Socialism vs Social Democracy as Income-Equalizing Institutions
Socialism is defined as a normative property of an allocation: that the allocation of labor and output be Pareto efficient, and that output received by individuals be proportional to the value of the labor they expended in production. Social democracy is an institution: the redistribution of income through taxation, with a system of private ownership of capital. We present a stylized parameterization of the US economy and compute its (unique) socialist allocation, and the Gini coefficient of the income distribution in that allocation. We compute the Gini coefficient of after-tax income in the present US “social democracy” and show that it is lower than in the socialist allocation. Hence, socialists must choose between two mutually exclusive alternatives: eliminating exploitation in the Marxian sense (achieving socialism, as defined above), or equalizing income. We propose that egalitarians must go beyond socialism, as it has been classically conceived. Eastern Economic Journal (2008) 34, 14–26. doi:10.1057/palgrave.eej.9050011
If you experience problems downloading a file, check if you have the proper application to view it first. In case of further problems read the IDEAS help page. Note that these files are not on the IDEAS site. Please be patient as the files may be large.
As the access to this document is restricted, you may want to look for a different version under "Related research" (further below) or search for a different version of it.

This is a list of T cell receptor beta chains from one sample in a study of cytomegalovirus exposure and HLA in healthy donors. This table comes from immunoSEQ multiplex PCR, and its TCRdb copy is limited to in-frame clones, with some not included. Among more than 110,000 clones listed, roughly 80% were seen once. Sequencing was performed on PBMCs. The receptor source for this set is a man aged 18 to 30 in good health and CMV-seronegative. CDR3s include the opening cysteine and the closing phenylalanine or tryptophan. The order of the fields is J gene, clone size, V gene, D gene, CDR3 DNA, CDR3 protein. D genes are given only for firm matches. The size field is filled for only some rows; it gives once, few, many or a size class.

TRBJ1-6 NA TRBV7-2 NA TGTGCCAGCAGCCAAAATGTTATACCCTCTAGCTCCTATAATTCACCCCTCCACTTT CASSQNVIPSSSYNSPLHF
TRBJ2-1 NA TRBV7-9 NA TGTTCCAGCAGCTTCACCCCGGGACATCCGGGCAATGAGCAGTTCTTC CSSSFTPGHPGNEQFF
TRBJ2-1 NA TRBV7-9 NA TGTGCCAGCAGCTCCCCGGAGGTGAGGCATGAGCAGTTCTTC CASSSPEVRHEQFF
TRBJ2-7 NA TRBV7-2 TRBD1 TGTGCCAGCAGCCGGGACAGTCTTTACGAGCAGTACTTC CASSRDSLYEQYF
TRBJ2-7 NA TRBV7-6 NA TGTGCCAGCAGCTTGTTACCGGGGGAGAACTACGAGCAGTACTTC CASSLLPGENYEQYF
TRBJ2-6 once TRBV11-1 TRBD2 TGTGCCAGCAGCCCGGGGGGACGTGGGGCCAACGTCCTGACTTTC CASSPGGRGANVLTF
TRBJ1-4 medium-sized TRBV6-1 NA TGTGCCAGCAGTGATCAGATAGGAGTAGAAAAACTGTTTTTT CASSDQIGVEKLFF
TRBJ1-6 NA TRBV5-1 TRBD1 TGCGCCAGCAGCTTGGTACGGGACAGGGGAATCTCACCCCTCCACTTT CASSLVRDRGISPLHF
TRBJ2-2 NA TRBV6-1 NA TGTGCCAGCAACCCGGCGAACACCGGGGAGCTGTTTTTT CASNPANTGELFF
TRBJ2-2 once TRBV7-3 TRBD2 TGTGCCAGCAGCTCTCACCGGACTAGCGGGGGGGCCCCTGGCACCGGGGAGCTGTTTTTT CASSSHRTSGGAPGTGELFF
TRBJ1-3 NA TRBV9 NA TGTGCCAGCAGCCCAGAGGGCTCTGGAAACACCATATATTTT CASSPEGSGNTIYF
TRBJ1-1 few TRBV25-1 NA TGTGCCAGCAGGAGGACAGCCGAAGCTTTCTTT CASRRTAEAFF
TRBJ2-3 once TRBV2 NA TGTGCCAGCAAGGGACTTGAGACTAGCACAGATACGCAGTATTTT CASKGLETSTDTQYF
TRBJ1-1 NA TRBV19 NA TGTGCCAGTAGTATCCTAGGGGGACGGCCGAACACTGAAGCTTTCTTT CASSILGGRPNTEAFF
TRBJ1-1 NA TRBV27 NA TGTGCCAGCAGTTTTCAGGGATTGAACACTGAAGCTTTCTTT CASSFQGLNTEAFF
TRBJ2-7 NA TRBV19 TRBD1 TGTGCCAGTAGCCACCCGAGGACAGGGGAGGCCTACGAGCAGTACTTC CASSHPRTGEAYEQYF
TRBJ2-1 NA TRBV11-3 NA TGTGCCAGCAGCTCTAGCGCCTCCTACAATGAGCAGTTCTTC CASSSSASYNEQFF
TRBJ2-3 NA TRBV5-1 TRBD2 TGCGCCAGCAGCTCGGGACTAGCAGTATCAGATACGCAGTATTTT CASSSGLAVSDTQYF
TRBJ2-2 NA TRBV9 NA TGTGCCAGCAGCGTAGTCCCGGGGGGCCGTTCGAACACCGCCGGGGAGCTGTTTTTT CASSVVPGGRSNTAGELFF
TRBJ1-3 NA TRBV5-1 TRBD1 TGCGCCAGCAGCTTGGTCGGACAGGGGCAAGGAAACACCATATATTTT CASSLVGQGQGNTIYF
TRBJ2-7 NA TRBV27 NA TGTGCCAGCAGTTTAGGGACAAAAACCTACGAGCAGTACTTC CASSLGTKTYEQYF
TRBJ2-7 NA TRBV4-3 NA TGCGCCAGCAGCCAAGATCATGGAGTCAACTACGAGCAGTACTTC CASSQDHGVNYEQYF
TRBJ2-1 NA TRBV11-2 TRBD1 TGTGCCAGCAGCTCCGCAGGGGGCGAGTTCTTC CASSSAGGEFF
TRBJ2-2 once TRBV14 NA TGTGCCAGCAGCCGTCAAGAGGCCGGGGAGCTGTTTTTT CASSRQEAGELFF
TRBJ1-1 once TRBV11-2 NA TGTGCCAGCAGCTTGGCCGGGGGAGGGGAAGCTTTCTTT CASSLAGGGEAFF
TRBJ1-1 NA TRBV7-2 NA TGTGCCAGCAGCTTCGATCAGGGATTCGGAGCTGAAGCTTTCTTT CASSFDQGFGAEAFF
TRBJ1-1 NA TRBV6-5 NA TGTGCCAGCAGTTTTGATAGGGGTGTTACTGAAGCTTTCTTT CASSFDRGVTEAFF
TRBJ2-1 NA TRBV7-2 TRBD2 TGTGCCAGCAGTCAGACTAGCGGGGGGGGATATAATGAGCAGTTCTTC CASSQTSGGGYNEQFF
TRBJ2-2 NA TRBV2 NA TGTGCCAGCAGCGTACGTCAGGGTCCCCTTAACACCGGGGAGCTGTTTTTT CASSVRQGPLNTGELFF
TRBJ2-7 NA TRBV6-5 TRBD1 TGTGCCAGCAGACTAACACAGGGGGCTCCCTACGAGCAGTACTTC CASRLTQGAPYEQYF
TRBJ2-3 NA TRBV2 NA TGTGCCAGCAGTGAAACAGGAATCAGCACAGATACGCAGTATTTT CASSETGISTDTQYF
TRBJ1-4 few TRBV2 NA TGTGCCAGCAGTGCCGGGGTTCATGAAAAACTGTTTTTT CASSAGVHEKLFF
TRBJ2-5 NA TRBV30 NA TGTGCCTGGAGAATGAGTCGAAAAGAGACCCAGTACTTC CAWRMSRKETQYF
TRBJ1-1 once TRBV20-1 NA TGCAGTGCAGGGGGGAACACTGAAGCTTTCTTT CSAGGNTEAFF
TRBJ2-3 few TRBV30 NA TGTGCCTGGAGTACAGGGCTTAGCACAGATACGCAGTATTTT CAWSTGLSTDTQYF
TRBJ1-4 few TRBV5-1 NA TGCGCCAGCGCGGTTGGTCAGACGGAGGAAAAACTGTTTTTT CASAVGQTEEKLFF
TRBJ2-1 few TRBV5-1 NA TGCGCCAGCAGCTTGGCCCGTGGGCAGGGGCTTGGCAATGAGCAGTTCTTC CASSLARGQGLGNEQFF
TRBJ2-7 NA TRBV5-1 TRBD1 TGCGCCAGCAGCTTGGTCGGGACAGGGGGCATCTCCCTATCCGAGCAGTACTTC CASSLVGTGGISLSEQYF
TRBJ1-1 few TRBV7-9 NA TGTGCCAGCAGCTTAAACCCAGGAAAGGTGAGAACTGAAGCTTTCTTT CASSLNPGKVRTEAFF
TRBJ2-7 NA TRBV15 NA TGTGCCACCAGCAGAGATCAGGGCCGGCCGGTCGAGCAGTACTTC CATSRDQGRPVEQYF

Volume (Year): 34 (2008)
Issue (Month): 1 (Winter)
|Contact details of provider:|| Web page: http://www.palgrave-journals.com/|
Postal:c/o Dr. Alexandre Olbrecht, The Anisfield School of Business 205, Ramapo College, 505 Ramapo Valley Road, Ramapo, New Jersey 07430, USA
Phone: (201) 684-7346
Web page: https://www.qu.edu/eea/
More information through EDIRC
|Order Information:||Web: http://www.springer.com/economics/journal/41302|
When requesting a correction, please mention this item's handle: RePEc:pal:easeco:v:34:y:2008:i:1:p:14-26. See general information about how to correct material in RePEc.
For technical questions regarding this item, or to correct its authors, title, abstract, bibliographic or download information, contact: (Sonal Shukla)or (Rebekah McClure)
If you have authored this item and are not yet registered with RePEc, we encourage you to do it here. This allows to link your profile to this item. It also allows you to accept potential citations to this item that we are uncertain about.
If references are entirely missing, you can add them using this form.
If the full references list an item that is present in RePEc, but the system did not link to it, you can help with this form.
If you know of missing items citing this one, you can help us creating those links by adding the relevant references in the same way as above, for each refering item. If you are a registered author of this item, you may also want to check the "citations" tab in your profile, as there may be some citations waiting for confirmation.
Please note that corrections may take a couple of weeks to filter through the various RePEc services.